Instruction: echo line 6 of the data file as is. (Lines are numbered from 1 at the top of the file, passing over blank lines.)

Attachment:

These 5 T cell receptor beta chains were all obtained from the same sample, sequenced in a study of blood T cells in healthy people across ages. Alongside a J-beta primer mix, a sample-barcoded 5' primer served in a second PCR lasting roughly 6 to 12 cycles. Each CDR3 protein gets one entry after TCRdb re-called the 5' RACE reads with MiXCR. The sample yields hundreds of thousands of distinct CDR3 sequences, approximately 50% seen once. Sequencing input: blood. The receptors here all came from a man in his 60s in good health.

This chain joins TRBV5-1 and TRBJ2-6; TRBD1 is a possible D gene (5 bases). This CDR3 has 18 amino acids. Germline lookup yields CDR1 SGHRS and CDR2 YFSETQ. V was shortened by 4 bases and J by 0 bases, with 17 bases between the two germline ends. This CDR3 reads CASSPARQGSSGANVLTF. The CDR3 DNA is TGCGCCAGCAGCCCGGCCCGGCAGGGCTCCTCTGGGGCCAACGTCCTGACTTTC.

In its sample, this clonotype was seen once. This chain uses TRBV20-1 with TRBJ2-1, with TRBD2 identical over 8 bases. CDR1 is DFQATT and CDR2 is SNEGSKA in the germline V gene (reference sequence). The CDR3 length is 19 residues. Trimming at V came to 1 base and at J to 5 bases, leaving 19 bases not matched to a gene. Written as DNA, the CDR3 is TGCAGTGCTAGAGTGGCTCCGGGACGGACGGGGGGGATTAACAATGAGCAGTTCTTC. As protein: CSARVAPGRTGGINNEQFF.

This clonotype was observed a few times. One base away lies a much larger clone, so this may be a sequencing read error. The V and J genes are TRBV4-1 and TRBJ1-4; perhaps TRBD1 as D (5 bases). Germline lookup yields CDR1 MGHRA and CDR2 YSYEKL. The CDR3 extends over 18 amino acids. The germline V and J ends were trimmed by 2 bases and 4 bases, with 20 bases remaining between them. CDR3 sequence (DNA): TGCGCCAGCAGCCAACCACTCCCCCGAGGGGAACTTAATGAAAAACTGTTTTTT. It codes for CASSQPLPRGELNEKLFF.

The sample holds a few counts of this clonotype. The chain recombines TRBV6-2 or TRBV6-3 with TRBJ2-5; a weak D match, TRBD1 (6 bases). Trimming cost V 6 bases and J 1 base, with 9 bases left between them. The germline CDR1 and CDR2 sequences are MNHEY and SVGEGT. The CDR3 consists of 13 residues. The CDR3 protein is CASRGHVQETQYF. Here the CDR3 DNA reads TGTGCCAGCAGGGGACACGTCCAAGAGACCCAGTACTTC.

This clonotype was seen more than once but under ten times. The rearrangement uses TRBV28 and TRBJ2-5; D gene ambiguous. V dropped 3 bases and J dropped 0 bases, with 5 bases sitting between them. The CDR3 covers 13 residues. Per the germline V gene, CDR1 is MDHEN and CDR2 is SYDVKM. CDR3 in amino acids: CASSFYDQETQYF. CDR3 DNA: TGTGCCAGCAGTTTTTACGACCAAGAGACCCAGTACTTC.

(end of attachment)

This clonotype was seen more than once but under ten times. The rearrangement uses TRBV28 and TRBJ2-5; D gene ambiguous. V dropped 3 bases and J dropped 0 bases, with 5 bases sitting between them. The CDR3 covers 13 residues. Per the germline V gene, CDR1 is MDHEN and CDR2 is SYDVKM. CDR3 in amino acids: CASSFYDQETQYF. CDR3 DNA: TGTGCCAGCAGTTTTTACGACCAAGAGACCCAGTACTTC.